So, I am like, officially severely depressed. When I used to get like this when I was younger, I would fight it really hard. I would listen to all of the people who were like, “Just go for a run, endorphins are good for you!” or “Stop drinking, drinking is a depressant!” And I would try all of the shit that they told me to do, and none of it would work, and that would make me feel even more desperate because I would start to lose hope that I would feel better. I’ll tell you the only thing that has ever snapped me out of depression quickly, and that is MDMA, I shit you not, I don’t want to talk about it anymore because my family reads this, and also, I feel really uncomfortable even admitting I’ve done that drug, I want to be clean cut.
People who say you need a clear mind and consciousness and to eat well and do yoga to have a balanced minds have genetically balanced minds that might get a little bit mixed up because of life happenings. People who have fucked up inbred island-born Irish Catholic minds like mine know that there’s really nothing you can do to save yourself besides go on medication, which is exactly what I’m going to do so that I can start walking around my neighborhood without saying meaningful things like, “I fucking hate this place, if I have to stay here for one more day, I am going to fucking kill myself.”
I understand, after talking to some people this weekend, that I am not alone in feeling depressed. I’m pretty sure almost everyone I know in New York in depressed to some degree, with varying degrees of functionality. This is a horrible place to live, I’ll tell you. People use the excuse of, “There’s so much going on here that doesn’t happen in other places!” Without admitting that they don’t go to the things happening here because they are full of hundreds of Brooklyn children on scooters in Crew Cuts clothing screaming and making everyone else hate children. Such as was the case with the street fair that happened in my neighborhood yesterday, which caused a traffic jam for a ten-block radius, and caused me to call Caleb hysterically crying because I couldn’t find parking anywhere, not even in front of a goddamn fire hydrant.
Real People I Love: Kate, A Woman With A Hairless Cat, An Apartment in Bushwick and a Gut Feeling She Belongs in New York
Hey y’all. In the weeks before the wedding, knowing I wouldn’t have much time to write, I asked a few women I’ve met if they’d agree to do an interview with me for my blog. They were women that I’ve met through various channels — other friends, Facebook, Tumblr — whom I’ve corresponded with for a while online before meeting in person.
One of these women was named Kate, and I met her a few weeks ago for dinner in Williamsburg. Our friend in Los Angeles set us up; she said we would fall in love, and we did, at a communal table while a dumpy couple with identically bad complexions gaped at us while we talked about ecstasy, hairless cats, denim dresses, and God.
The story of our generation of women has yet to be written. The only models we have thus far are extremes — the extreme privilege and attitude towards sex as characterized by Girls; the extreme lifestyle promoted by “Lean In,” in which women must model her behavior after men in order to be successful in a male-constructed corporate world; and the extreme attitudes about sex, love, marriage and motherhood promoted by articles about women in New York Magazine and The Atlantic.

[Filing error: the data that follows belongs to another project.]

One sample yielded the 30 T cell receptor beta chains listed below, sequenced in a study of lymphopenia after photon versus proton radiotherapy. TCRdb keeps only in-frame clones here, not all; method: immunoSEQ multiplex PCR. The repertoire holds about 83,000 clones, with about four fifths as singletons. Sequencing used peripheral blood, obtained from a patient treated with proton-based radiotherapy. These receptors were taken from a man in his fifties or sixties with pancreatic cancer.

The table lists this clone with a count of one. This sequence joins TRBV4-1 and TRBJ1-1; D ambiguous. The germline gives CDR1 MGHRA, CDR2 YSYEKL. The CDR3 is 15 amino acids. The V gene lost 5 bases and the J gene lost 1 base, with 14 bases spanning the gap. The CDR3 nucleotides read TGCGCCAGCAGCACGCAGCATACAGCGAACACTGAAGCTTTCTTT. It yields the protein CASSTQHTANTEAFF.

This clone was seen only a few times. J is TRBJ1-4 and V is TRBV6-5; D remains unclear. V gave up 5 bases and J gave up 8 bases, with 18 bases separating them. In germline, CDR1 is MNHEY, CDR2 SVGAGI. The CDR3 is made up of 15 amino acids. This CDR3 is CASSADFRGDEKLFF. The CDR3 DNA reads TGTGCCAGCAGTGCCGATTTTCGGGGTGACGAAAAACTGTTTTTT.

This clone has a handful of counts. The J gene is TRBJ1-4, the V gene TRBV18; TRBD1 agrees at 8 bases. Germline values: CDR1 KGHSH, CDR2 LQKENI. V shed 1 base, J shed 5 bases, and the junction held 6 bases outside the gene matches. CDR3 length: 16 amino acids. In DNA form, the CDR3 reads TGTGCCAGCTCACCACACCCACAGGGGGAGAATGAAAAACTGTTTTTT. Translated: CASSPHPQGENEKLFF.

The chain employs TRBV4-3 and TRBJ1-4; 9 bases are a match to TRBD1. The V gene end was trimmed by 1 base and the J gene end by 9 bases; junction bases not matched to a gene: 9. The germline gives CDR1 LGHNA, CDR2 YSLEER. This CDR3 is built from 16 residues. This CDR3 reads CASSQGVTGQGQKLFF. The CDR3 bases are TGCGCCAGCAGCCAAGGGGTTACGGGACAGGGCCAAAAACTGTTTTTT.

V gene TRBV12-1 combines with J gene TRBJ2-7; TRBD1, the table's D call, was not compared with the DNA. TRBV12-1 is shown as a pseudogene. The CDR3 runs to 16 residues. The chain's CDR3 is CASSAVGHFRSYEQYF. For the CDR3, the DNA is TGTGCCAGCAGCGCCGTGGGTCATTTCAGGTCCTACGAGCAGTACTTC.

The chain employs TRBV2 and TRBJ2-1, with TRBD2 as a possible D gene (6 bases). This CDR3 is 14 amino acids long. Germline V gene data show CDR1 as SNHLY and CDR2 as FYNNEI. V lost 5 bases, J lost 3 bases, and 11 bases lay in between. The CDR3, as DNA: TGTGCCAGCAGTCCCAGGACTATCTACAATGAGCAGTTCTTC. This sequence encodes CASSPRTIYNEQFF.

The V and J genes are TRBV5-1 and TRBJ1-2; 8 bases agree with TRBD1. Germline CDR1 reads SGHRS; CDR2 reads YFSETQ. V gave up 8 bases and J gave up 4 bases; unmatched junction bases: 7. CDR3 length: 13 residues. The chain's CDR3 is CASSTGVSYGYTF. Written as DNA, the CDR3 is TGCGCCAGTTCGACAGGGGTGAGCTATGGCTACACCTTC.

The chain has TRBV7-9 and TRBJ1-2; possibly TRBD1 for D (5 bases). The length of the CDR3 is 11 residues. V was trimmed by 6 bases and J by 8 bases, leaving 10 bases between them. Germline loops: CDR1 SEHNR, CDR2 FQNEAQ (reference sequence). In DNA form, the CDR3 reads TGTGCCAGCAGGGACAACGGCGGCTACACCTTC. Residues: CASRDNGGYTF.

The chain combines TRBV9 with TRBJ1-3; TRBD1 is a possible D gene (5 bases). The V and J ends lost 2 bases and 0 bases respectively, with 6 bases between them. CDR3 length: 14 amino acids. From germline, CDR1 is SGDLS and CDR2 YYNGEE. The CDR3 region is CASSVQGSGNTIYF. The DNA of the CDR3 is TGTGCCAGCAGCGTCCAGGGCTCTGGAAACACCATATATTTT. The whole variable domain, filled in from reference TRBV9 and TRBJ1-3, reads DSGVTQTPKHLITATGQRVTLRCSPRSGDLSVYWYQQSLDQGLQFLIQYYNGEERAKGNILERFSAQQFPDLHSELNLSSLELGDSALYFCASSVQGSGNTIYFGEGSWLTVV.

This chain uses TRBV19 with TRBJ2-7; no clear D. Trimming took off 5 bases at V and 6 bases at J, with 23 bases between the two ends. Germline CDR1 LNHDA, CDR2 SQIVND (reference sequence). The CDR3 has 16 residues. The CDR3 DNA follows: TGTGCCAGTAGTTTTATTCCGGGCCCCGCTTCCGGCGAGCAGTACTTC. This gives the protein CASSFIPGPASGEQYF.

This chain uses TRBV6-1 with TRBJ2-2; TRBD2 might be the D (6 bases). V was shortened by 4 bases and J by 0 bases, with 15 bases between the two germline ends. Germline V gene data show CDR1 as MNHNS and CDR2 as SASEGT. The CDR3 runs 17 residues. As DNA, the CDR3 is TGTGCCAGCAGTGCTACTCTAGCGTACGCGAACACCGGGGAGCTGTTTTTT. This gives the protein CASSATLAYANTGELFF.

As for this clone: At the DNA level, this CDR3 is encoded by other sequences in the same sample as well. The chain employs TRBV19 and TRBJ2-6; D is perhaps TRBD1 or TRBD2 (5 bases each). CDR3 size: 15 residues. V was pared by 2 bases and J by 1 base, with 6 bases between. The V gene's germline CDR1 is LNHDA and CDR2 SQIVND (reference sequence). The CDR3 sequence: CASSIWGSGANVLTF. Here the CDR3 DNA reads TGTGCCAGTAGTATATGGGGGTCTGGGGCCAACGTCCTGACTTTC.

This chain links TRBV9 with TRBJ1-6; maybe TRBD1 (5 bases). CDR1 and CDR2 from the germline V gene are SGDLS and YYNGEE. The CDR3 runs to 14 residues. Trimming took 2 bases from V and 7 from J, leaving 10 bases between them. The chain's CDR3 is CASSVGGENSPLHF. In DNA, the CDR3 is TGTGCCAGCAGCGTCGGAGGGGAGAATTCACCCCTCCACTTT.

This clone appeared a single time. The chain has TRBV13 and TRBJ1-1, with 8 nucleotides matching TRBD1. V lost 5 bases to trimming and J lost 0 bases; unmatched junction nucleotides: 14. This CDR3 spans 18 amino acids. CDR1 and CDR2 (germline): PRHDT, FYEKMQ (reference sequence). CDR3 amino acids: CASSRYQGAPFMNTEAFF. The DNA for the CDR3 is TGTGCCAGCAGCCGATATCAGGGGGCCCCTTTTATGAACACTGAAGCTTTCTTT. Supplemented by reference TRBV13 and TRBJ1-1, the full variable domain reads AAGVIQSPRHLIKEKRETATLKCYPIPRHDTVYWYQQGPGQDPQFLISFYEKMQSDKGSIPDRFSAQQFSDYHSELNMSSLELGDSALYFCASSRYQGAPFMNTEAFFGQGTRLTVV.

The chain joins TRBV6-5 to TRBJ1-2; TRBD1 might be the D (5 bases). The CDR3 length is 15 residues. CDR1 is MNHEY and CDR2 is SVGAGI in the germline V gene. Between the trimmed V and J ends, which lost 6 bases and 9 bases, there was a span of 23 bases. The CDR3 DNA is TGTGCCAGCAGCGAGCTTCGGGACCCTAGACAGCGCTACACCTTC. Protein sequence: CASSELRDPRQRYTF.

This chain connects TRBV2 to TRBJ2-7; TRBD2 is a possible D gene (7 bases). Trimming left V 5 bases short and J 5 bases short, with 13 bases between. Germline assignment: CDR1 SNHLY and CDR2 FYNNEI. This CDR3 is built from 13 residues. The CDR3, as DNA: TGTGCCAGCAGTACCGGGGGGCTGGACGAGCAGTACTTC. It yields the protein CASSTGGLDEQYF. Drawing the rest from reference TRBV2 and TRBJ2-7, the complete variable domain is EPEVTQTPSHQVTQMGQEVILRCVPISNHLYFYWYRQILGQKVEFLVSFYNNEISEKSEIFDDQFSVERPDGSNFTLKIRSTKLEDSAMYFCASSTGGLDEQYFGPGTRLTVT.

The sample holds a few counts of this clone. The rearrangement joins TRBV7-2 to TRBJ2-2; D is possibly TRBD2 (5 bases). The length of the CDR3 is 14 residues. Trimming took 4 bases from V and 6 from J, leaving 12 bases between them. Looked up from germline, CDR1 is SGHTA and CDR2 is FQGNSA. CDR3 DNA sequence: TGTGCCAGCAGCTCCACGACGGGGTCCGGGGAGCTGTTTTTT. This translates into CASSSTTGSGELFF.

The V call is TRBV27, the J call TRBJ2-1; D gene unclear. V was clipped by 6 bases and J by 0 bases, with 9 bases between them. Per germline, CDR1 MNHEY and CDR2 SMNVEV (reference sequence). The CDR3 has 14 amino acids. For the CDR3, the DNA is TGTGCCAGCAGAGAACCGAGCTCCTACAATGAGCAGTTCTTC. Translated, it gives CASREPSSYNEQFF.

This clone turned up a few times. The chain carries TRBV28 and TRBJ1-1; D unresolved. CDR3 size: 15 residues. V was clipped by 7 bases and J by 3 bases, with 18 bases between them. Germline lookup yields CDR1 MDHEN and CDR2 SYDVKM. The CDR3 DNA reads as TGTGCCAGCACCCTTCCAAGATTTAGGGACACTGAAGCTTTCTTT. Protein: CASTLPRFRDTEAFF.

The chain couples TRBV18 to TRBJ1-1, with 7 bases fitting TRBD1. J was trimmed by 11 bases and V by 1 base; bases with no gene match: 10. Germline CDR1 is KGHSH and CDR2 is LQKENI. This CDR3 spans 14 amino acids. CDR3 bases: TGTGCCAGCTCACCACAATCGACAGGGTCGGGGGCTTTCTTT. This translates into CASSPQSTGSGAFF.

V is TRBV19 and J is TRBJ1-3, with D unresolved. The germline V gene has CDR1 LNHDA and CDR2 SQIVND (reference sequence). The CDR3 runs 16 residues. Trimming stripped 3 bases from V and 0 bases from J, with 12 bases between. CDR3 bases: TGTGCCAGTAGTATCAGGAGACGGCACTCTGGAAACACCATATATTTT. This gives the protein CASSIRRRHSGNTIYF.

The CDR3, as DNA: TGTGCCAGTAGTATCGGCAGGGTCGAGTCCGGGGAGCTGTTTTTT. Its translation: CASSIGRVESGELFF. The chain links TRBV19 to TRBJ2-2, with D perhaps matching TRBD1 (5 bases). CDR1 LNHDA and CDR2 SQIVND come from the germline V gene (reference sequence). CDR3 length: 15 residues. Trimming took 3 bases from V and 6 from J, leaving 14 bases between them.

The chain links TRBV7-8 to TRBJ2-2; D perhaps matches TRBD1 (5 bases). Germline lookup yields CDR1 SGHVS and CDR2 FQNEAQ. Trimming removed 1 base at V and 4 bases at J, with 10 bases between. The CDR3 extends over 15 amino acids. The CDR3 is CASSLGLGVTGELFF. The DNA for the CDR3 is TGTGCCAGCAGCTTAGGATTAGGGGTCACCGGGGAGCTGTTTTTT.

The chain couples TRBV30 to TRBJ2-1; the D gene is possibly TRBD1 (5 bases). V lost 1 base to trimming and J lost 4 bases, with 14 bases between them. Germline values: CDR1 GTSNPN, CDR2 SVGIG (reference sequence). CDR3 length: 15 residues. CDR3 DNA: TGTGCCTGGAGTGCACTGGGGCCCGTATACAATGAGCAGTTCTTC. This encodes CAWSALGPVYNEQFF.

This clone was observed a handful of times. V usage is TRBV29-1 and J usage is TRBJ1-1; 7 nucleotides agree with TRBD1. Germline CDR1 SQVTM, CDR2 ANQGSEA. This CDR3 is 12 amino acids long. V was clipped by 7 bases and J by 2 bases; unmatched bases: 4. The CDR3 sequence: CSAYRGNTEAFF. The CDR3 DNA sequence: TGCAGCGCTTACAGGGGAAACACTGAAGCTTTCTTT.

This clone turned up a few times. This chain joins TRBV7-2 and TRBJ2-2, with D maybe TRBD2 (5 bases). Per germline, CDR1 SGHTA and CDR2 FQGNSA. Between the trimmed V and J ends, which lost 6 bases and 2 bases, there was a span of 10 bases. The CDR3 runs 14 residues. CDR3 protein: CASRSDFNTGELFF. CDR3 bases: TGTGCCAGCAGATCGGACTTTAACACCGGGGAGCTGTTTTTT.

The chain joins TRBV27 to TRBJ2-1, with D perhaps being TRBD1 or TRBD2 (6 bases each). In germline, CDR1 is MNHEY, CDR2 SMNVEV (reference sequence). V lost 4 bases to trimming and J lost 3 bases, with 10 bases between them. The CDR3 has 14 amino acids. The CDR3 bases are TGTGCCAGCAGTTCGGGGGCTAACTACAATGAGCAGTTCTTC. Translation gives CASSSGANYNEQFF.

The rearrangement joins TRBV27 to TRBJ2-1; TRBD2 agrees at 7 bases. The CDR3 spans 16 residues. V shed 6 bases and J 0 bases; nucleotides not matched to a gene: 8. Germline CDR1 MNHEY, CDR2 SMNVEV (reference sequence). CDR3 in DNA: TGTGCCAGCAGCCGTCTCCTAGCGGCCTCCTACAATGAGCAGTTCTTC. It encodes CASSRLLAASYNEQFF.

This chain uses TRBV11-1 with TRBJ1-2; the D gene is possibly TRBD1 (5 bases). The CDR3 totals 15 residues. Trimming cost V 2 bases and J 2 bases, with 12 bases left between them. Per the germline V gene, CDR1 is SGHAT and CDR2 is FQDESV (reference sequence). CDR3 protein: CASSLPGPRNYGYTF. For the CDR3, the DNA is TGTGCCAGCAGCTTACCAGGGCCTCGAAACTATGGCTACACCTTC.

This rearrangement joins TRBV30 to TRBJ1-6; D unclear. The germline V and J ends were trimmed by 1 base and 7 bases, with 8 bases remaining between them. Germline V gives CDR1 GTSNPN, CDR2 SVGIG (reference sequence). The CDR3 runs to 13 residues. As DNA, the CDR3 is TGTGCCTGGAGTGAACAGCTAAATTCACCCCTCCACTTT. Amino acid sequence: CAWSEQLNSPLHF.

I thought it might be interesting to tell the story of Kate, a woman who lives in Bushwick with her hairless cat, Smalls; has parents who live in Maine, one of whom is a pilot; who falls in love; who isn’t famous; who doesn’t live a life based around some sort of ideology; who works an office job. She’s like me; she’s not like me. She’s completely unique, but also normal. I think she’s really wonderful.
I wish I could write a better introduction to her, but I don’t have fucking time thanks to this goddamn wedding (I thought I was above the wedding thing — GUESS WHAT I’M NOT), so instead, I leave you her answers to my insane questions, unedited and uncut.
1. What’s your job, exactly?
Oh, I’m a glorified secretary. Everyone thinks I’m being self-depricating when I say that, but, not only am I not self-deprecating, it’s true and it’s exactly the job I applied for and exactly the job I want. I say good morning to everyone as they filter in, I buy the groceries, and restock the snacks, I clean the kitchen, I ask about mothers and kids (that’s not true, I actually don’t ask about anyone ever because I don’t really care, they volunteer and I humor the convo…when in Rome), I suffer fools and affect, and I sass everyone within earshot and within inches of HR violations. Also, I have two different nail files an arm’s length away, references to the need for coffee and alcohol on various pieces of flair, and pictures of my cat wallpapering my desk walls. I’m a secretary.
Whenever the couple in the apartment below us turns on their television, I stomp on the floor. They must not know what that means because the volume gets neither louder nor softer.
“Did those people drop their bowling ball again?” I imagine they say to each other.
When they first moved in last summer, Caleb reported that they were Australian — or at least had Australian-sounding accents. He ran into them outside, and they told him they had relocated to Brooklyn from Houston. They had three gigantic dogs, and a couch so dirty that Caleb couldn’t believe they were moving it into their new apartment. “I think they might be white trash,” he relayed to me mournfully on the car ride home from LaGuardia airport, where I had just landed after being trapped in the bowels of hell (Florida).
“Their dogs bark constantly, and their television is on night and day,” he continued. “Our floors vibrate. I think this is going to be problematic.”
Caleb’s fear infected me. I hated the neighbors immediately.